Thanks for listening to another episode of It Ain’t Weak to Speak with Sam Webb. Please rate the podcast and leave a review if you enjoyed it.
It’s a sobering statistic that the rate of suicide is the highest in middle aged men. Men who have families, jobs, perhaps wealth and position yet are unlikely to seek help when they need it. With so much research surrounding mental health and a plethora of resources available, how is it that these men aren’t being reached?
My guest today is a remarkable mental health clinician with a wealth of experience in the male mental health space. Dr Sally Spencer-Thomas is a sought after woman having been invited to the White House, performed a TedX talk and worked to develop the national guidelines for mental health and suicide prevention. Sally joins me today, bringing with her a fresh perspective on why simply talking about mental health and emotions doesn’t cut it and how she is working in a different way to encourage men to speak up and get the help they need.
As a clinical psychologist in 2004, Sally lost her brother to suicide and she talks about the weeks leading up to this devastating event and how it spun her into working with men just like her brother. Through years of research and talking with men with traditional norms of masculinity, she discovered a gap in the mental health space. Sally discusses her findings and how men were more likely to listen to a peer than a health professional and more likely to respond if the information was funny.
Adding humour into a campaign for suicide prevention is unconventional to say the least and Sally shares about how her work with Man Therapy has opened up a door for many men to feel empowered and that they are able to reach out for help. She talks about the importance of mental health awareness in the workplace but that we need to do it in a way that translates to the people we are trying to reach.
Sally is clearly passionate about what she does and how being joined to a community is essential in getting through the hard times that we all face at some point in our lives. This episode is sure to encourage you, inspire you and give you hope that there is help available. Sometimes it just looks a little different to what you might expect.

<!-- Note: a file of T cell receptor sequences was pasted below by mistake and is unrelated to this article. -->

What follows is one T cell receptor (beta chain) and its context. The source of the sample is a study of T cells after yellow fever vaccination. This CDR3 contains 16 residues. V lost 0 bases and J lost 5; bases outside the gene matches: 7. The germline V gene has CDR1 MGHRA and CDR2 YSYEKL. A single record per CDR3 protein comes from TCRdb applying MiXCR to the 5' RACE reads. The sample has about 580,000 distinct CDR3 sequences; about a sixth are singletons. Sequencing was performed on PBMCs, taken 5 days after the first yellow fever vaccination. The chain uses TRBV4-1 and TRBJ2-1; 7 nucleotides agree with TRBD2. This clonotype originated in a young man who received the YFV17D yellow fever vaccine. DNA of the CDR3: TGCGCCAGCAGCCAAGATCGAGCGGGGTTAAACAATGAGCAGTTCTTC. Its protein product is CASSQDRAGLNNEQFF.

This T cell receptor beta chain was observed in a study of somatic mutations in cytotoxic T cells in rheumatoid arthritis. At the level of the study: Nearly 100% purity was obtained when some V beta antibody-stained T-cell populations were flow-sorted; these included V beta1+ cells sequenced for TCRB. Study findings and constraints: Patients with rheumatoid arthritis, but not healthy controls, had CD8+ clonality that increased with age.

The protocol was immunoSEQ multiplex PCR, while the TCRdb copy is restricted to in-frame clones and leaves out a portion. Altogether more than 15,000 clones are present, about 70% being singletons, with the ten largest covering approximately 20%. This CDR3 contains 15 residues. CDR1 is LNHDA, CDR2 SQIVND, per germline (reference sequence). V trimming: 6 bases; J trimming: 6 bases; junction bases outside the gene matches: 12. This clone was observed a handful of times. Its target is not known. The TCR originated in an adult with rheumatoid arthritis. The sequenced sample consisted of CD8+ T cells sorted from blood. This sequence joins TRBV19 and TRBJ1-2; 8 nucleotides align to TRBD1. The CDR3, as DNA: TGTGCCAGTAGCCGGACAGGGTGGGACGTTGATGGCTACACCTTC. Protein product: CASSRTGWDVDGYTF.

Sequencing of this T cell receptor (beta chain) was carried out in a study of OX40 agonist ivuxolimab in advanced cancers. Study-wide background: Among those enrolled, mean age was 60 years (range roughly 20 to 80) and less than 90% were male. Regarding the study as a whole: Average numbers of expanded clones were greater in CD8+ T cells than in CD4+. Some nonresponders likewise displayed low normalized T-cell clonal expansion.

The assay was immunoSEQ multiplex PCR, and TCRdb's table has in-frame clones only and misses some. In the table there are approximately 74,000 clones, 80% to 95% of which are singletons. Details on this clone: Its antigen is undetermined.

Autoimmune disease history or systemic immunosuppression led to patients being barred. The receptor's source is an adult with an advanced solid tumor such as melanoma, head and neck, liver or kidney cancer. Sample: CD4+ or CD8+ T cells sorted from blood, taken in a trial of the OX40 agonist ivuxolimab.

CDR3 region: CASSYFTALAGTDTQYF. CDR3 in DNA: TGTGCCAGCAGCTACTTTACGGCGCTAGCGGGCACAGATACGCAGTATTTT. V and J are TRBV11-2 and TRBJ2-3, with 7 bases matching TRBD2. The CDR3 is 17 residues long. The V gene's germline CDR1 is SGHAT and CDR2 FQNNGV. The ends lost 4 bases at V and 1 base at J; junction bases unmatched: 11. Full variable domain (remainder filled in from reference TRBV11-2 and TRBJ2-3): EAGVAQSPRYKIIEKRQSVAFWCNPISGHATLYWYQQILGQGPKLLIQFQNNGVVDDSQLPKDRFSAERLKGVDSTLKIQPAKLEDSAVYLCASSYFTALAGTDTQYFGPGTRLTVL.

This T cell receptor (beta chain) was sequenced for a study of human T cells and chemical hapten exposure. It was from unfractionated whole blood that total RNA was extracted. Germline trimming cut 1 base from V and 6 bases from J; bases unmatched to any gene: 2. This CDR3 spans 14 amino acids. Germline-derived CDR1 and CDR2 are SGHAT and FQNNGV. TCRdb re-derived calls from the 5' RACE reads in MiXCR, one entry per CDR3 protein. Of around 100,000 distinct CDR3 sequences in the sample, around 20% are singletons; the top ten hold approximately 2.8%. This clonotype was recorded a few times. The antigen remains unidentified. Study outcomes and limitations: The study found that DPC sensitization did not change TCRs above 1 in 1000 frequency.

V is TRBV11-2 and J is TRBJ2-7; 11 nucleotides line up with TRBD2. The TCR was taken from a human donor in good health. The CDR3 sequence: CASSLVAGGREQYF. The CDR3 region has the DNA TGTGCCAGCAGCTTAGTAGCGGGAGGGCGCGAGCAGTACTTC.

TOPICS WE COVER AND WHERE TO FIND THEM:
[4:00]: Sally shares how her and Sam initially crossed paths and how it’s empowering to connect with people around the world in the mental health space
[5:10]: How Sally’s journey pivoted from psychology to leadership development
[6:45]: Sally recounts the weeks leading up to her brother’s suicide as he spiralled out of control
[8:20]: How Sally’s family and friends banded together after Sally’s brother’s death and discovered that most suicides were people just like him and that there was a gap in the mental health space encouraging men to seek help
[10:00]: How conventional mental health forums are counter intuitive to the men with traditional norms of masculinity. They feel that the problem is coming from the outside world and not a mental health issue
[11:40]: The importance of meeting people where they’re at and how the men that Sally spoke to felt that traditional mental health messages weren’t translating for them
[13:00]: How Sally discovered these men were much more likely to listen to a peer they respect and admire and that the way to get through to them was to make the message funny
[16:00]: How Sally partnered with an advertising agency to test out concepts and how these men were able to receive the information because the humour helped them relax